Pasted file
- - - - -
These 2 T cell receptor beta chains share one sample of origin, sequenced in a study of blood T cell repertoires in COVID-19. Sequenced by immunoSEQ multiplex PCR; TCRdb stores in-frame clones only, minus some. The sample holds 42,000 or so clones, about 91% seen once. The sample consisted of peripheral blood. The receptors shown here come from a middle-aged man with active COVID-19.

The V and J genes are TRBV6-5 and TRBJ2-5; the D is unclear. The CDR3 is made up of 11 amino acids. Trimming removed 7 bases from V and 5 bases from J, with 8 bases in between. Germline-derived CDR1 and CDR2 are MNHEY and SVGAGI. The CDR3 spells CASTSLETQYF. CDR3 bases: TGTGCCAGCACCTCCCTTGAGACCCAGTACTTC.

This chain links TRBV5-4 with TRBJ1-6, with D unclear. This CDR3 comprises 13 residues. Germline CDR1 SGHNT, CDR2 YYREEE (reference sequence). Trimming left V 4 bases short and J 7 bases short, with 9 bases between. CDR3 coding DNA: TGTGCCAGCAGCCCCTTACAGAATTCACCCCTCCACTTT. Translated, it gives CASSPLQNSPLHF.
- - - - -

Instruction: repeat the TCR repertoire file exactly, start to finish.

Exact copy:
These 2 T cell receptor beta chains share one sample of origin, sequenced in a study of blood T cell repertoires in COVID-19. Sequenced by immunoSEQ multiplex PCR; TCRdb stores in-frame clones only, minus some. The sample holds 42,000 or so clones, about 91% seen once. The sample consisted of peripheral blood. The receptors shown here come from a middle-aged man with active COVID-19.

The V and J genes are TRBV6-5 and TRBJ2-5; the D is unclear. The CDR3 is made up of 11 amino acids. Trimming removed 7 bases from V and 5 bases from J, with 8 bases in between. Germline-derived CDR1 and CDR2 are MNHEY and SVGAGI. The CDR3 spells CASTSLETQYF. CDR3 bases: TGTGCCAGCACCTCCCTTGAGACCCAGTACTTC.

This chain links TRBV5-4 with TRBJ1-6, with D unclear. This CDR3 comprises 13 residues. Germline CDR1 SGHNT, CDR2 YYREEE (reference sequence). Trimming left V 4 bases short and J 7 bases short, with 9 bases between. CDR3 coding DNA: TGTGCCAGCAGCCCCTTACAGAATTCACCCCTCCACTTT. Translated, it gives CASSPLQNSPLHF.